Evangelical Leader Suggests It's Time To Collaborate

The election has also triggered some soul searching among evangelical Christian voters. Now, one of the movement's top leaders says it's time to stop the war rhetoric and start reaching out for compromise. Host Rachel Martin talks with Jim Daly, the president and CEO of Focus on the Family, about the post-election direction of the conservative evangelical movement.

Copyright © 2012 NPR. For personal, noncommercial use only. See Terms of Use. For other uses, prior permission required.

RACHEL MARTIN, HOST:

The election has also triggered some soul-searching among evangelical Christian voters. For decades, some in the movement have talked about being under attack for their beliefs in what they see as an increasingly secular country. They say there's a culture war going on in America, especially over polarizing issues like abortion and gay marriage. Now, one of the movement's top leaders says it's time to stop the war rhetoric and start reaching out for compromise.

Jim Daly is the president and CEO of Focus on the Family based in Colorado. He stopped by our studios last week during a trip to Washington.

JIM DALY: We've got so many problems right now. So the question that I have is can we find people who can work together? Even though we may be divided on certain policy issues, can we find solutions on life? I know a lot of people in the pro-choice community that would like to see the number of abortions reduced. Well, so would we. So are there ways that we could actually work together in order to place babies in the arms of parents who are waiting? That would be a good goal.

I think what we need to be talking about, from a Christian perspective is, are there ways to collaborate to hit and tackle the big issues of the day?

MARTIN: So how do you do that?

DALY: Yeah, I think by - you know, it's interesting. I think human beings were geared for relationship. And unfortunately relationship today tends to be between us and cable news. And it's one of the reasons I meet with people on all sides of the divide. Because once you get to know somebody and you create friendship - even though you may have different opinions on deeply held viewpoints - there are ways to find some consensus, I think.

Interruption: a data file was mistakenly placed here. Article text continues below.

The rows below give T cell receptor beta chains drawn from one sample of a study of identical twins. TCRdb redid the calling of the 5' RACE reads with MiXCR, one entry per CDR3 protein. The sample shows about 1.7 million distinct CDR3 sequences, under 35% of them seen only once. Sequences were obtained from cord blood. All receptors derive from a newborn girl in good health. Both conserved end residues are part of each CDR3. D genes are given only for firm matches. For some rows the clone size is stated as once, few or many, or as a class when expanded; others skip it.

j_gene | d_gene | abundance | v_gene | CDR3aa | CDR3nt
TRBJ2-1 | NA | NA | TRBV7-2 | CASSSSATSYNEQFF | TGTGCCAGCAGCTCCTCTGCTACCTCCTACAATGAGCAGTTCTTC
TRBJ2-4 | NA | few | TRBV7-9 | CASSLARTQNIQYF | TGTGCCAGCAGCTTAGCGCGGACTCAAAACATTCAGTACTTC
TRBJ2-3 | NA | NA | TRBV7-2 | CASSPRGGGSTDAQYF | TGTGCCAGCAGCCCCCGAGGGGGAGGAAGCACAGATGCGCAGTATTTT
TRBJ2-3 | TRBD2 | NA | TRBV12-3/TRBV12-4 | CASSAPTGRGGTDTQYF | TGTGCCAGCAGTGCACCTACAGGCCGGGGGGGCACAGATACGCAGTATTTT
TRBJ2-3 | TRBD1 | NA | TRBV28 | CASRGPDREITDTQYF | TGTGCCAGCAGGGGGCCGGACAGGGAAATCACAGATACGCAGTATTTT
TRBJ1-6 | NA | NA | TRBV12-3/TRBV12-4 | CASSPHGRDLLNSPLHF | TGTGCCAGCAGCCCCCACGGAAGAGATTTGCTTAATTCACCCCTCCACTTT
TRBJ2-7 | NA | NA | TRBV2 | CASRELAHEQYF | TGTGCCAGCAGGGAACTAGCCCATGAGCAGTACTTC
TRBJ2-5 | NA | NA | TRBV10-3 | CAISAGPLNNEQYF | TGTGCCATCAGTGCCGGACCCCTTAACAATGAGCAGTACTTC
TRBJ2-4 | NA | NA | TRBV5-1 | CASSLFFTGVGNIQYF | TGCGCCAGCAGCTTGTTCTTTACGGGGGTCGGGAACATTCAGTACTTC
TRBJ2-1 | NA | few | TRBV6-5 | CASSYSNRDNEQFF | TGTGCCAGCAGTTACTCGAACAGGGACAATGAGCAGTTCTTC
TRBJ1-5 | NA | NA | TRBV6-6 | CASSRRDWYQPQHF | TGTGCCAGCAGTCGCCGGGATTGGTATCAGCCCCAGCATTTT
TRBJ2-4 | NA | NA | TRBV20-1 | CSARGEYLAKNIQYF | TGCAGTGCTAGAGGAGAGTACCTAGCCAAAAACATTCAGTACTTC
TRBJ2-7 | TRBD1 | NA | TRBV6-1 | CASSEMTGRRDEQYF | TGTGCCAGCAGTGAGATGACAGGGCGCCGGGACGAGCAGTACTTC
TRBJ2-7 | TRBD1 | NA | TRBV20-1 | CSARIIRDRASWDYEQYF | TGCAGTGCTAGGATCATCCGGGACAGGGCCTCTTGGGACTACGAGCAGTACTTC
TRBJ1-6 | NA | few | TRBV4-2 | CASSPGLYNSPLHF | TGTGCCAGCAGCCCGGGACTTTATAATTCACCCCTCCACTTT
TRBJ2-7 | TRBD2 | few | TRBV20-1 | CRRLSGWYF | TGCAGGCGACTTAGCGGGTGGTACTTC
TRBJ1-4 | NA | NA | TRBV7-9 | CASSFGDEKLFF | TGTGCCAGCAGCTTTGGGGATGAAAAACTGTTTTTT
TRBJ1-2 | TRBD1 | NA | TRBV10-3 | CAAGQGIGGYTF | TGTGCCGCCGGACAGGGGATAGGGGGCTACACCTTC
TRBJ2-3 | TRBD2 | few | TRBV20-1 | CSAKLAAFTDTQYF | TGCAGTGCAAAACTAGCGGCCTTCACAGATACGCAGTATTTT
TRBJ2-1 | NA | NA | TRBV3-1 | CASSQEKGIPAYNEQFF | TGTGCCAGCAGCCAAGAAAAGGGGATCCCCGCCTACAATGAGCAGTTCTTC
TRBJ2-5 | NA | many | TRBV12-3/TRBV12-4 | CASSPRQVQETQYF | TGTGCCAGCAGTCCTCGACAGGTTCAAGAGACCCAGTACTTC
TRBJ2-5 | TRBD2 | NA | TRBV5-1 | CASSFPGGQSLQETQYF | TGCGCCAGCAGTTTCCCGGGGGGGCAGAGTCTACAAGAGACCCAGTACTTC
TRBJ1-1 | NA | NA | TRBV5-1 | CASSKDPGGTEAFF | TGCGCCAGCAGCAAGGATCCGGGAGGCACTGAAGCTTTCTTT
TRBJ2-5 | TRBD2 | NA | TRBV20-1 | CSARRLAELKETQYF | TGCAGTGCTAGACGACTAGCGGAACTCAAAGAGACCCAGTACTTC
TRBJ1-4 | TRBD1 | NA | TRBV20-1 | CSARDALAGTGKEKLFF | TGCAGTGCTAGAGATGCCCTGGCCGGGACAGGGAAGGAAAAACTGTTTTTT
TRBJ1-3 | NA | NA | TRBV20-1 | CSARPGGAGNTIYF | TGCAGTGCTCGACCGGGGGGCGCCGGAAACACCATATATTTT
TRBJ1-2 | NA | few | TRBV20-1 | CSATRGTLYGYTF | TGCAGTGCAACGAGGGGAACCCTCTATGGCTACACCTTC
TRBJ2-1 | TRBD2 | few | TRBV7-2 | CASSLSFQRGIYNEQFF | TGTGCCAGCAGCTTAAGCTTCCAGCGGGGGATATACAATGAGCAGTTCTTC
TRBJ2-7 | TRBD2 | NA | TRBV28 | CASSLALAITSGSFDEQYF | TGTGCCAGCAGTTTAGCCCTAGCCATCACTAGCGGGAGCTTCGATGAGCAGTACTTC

And immigration is a great idea here. Before the election, I signed the National Association of Evangelicals paper on this. And for me, I took a lot of criticism for that.

MARTIN: Can you tell me what that - was it a pledge or what was...

DALY: Well, basically to say we've got to find a way out of this mess and what can we do? We're not going to deport 11, 12 million people. Is there a way that we can get people in a line that moves? If they've come in illegally, maybe they have to get to the back of the line; perhaps get them a worker's card. Then I think we've got to be very careful about wrapping ourselves around the axle of politics.

MARTIN: But politics create policy change. As we saw in this election, voters in Maryland, Maine, and the State of Washington approved same-sex marriage. Advocates of same-sex marriage called this a watershed moment. Do you think the country as a whole is moving away from the position that you and your organization have on this issue?